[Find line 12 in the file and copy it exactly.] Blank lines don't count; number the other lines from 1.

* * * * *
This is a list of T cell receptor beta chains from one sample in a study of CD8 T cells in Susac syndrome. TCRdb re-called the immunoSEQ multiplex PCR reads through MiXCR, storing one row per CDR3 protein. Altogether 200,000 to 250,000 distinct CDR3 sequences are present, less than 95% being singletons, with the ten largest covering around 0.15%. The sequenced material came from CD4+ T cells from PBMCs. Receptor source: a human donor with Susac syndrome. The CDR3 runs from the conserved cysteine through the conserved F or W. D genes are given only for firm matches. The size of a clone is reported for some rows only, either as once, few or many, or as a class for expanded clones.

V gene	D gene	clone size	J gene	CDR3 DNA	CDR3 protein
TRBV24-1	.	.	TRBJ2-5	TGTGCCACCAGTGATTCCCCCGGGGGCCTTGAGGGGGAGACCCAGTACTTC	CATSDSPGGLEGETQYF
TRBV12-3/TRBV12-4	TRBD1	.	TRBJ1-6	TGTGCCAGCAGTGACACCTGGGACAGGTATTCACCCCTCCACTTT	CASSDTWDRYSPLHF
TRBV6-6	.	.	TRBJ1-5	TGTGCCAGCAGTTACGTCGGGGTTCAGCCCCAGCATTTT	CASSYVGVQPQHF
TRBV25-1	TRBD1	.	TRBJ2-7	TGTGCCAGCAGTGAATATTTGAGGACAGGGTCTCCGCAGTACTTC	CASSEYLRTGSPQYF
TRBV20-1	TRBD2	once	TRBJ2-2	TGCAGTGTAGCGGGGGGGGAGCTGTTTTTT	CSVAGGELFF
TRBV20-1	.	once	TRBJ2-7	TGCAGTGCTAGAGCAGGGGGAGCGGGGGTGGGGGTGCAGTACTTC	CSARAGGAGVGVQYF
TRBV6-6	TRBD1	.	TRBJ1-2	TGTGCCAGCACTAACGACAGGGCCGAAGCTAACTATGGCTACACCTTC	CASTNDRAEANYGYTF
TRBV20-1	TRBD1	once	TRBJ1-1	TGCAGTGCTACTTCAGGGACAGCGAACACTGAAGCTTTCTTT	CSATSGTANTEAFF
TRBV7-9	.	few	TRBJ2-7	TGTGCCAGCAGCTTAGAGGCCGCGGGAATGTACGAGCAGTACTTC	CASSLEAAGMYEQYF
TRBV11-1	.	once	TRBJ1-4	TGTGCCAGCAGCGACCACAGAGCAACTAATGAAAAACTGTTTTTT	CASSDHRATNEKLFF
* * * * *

TRBV11-1	.	once	TRBJ1-4	TGTGCCAGCAGCGACCACAGAGCAACTAATGAAAAACTGTTTTTT	CASSDHRATNEKLFF